Technological advances in medical equipment and implants have driven worldwide spinal implant sales to $10 billion annually.
Like orthopedic implants used for joint reconstruction and the surgical fixation of a bone fracture, spinal implants are subject to very specific and strict surface finishing requirements.
Mass finishing and shot blasting play a key role in creating the right finish for spinal implants, not only for intermediate surface treatment after forging, casting, machining, additive manufacturing, etc., but also for placing the final surface finish before implantation.
Rosler Metal Finishing has extensive experience in surface finishing spinal implants using mass finishing, shot blasting, and a combination of both methods.
In a series of posts, we’ll analyze the specific surface finishing requirements for spinal implants based on their functional and performance characteristics and describe the respective mass finishing and shot blasting equipment and methods available to fulfill these requirements.
Types of Implants
When physical therapy and medication aren’t enough to treat spinal problems, surgical procedures may be necessary. Depending on the issue at hand, a variety of spinal implants may be utilized, including:
- Spinal rods.
- Pedicle screws.
- Spinal hooks.
- Cervical plates.
- Interbody fusion cages or spine cages.
- Artificial disks.
The Importance of Finish
To ensure a zero-defect policy, these implants must be created with the right material, in a highly controlled manufacturing process, and finished to exact standards. Finishing requirements can range from simple cleaning, deburring, or edge radiusing to defined surface smoothing, surface texturing, and high-gloss polishing. They can even include inducing a compressive residual stress into the components for extending their life span.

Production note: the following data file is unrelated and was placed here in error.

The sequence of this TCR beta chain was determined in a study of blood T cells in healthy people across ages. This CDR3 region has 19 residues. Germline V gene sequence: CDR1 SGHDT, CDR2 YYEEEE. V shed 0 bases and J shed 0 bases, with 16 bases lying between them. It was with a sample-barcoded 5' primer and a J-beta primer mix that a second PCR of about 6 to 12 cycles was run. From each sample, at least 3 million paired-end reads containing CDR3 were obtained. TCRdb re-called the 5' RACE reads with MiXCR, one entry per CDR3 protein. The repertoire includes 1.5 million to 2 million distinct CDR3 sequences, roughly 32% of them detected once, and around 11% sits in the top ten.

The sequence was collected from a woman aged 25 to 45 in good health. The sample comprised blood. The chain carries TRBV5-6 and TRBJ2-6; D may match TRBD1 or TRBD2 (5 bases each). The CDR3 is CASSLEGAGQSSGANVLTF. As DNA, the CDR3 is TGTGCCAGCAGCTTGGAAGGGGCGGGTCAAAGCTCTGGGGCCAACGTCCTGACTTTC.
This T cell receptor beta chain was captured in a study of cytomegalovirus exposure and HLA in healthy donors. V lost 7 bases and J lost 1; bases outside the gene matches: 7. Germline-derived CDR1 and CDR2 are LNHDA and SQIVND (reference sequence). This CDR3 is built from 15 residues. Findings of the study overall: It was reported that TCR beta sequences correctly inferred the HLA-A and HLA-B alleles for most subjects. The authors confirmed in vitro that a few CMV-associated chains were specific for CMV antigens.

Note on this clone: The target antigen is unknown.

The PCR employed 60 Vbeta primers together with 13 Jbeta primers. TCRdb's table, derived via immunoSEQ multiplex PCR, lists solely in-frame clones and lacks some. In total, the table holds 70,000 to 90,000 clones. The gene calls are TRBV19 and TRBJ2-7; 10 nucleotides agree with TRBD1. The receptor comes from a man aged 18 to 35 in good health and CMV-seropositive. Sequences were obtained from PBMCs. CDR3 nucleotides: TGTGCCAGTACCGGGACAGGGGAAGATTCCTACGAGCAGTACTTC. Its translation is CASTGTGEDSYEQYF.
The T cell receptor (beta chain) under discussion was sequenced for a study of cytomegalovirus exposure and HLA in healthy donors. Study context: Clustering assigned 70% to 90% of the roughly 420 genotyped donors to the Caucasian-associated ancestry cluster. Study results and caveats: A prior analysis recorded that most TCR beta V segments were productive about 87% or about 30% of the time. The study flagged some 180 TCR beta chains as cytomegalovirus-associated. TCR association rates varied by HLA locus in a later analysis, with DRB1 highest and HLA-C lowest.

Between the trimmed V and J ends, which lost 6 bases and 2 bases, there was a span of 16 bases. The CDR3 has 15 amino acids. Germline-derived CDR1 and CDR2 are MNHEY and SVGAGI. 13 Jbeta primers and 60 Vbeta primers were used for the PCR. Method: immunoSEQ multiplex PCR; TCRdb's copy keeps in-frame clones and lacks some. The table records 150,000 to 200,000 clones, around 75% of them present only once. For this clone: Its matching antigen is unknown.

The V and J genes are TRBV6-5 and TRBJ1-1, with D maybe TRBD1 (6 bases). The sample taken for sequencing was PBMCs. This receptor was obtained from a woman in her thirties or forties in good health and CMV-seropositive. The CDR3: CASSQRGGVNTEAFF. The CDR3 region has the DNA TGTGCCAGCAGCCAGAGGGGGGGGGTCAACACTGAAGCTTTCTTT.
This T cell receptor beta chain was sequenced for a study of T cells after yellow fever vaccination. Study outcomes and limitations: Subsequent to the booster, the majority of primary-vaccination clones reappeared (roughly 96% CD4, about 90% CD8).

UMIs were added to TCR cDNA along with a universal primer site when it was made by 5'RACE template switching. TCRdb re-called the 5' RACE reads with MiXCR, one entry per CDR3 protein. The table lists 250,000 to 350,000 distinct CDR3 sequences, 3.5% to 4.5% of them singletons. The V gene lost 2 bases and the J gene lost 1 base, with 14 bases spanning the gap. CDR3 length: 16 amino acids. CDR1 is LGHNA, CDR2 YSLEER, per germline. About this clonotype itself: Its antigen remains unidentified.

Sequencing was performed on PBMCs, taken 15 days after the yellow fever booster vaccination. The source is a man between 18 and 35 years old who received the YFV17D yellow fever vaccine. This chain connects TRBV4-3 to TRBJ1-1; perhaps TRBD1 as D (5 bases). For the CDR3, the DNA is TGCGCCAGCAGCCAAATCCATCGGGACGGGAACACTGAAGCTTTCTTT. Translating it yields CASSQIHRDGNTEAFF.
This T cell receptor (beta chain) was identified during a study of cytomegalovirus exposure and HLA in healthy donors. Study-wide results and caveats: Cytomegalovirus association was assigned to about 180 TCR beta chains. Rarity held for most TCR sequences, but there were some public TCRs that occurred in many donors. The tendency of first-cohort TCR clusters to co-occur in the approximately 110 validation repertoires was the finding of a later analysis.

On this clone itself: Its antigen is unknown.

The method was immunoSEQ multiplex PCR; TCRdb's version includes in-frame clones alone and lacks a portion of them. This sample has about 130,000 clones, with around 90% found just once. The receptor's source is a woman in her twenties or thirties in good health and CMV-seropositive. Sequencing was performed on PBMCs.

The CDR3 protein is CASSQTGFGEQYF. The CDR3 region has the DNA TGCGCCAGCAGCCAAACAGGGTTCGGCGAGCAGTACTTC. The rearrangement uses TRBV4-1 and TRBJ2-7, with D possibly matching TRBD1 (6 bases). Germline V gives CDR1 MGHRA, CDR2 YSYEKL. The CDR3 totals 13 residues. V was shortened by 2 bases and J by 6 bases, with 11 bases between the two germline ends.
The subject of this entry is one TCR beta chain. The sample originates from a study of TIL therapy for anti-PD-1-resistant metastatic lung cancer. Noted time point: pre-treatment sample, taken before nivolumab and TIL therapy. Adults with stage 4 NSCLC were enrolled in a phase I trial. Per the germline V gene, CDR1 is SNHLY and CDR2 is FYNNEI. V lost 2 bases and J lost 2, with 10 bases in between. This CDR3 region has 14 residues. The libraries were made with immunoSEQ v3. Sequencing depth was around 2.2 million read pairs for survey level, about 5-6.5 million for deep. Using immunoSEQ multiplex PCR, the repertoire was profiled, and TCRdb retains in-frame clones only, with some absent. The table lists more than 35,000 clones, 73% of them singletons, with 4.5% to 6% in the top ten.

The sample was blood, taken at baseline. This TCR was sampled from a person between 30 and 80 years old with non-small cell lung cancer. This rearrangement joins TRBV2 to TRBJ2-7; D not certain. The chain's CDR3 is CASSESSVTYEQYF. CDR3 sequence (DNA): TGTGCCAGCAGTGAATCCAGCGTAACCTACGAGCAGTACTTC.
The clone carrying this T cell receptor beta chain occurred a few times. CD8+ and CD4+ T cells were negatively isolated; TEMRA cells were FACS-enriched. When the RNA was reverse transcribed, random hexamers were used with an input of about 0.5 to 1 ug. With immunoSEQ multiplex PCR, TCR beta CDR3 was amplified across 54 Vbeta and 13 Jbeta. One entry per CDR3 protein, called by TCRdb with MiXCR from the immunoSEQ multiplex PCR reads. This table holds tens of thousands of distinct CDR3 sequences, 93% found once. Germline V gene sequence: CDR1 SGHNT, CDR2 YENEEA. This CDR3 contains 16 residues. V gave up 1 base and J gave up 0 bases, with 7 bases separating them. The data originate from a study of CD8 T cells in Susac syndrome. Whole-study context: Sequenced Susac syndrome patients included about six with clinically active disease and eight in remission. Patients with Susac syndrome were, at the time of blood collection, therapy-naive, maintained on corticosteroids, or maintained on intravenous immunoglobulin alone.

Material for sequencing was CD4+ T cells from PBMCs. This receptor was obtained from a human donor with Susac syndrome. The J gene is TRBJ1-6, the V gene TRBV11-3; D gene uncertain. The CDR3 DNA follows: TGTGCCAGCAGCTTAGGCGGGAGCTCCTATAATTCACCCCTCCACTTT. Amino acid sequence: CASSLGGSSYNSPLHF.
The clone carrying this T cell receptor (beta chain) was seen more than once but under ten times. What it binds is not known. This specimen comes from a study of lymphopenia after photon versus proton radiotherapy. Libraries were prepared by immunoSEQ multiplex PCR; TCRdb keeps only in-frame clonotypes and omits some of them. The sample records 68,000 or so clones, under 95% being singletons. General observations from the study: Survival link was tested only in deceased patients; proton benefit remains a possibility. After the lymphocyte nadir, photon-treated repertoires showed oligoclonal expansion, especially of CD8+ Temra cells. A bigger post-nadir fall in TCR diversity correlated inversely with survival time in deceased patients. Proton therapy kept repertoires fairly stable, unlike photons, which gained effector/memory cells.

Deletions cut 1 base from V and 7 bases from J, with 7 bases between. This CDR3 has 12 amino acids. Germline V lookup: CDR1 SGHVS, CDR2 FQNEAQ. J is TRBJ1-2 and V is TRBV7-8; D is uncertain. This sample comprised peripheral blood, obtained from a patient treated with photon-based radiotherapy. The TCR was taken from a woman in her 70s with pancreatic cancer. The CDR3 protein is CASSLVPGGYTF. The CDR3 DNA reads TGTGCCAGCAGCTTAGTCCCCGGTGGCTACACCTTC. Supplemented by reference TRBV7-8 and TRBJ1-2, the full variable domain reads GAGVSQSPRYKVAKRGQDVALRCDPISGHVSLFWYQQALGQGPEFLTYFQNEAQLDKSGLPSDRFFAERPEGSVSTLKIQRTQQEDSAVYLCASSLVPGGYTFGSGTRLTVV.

The finish of a spinal implant often corresponds to a particular use and characteristic.
- Biocompatibility – The implants must not be toxic, injurious, or physiologically reactive while avoiding immunological rejection. They must also resist corrosion in reaction to bodily fluids.
- High tensile strength and long-life span – Some implants such as spinal rods and cervical plates are exposed to considerable loads. They must withstand these loads for a lifetime without breaking.
- High ductility – Rods and cervical plates must allow adjustment to follow the spine contours.
- High osseointegration – Some implants must encourage the attachment of the surrounding bone tissue to the implant. Examples include interbody cages and artificial disks.
- Low osseointegration – For both the comfort of the patient and later removal, some implants must resist the attachment of bone tissue. For example, if after a fusion procedure the bone graft between spine segments has grown, the rods, screws or plates can theoretically be removed. This is normally not recommended but can become necessary if pedicle screws cause discomfort for the patient. Implant removal is especially important in children.
- Non-magnetic – Materials used for implants cannot be magnetic as magnetism can pose a risk for the patient.
To date the most common materials for spinal implants have been titanium, various titanium alloys, and stainless steel. Occasionally, even platinum is used.
All these materials are ductile and highly corrosion resistant while offering relatively high tensile strength and excellent biocompatibility.
Recent material developments have focused on organic thermoplastic polymers and special coatings for thermoplastic as well as metal implants.
- Polyether Ether Ketone (PEEK) – This material has excellent biomechanical properties and offers a very high degree of biocompatibility. It can be made in a porous form which promotes osseointegration and has been utilized for interbody fusion cages and spinal rods.
- Porous Titanium Coating – Plasmapore, a porous titanium coating, promotes increased bone formation and implant stability. The coating is equally applicable on implants made from PEEK or metal and has been applied to artificial disks and interbody fusion cages.
The Rosler Way
Check back for additional blog posts about spinal implants in the future.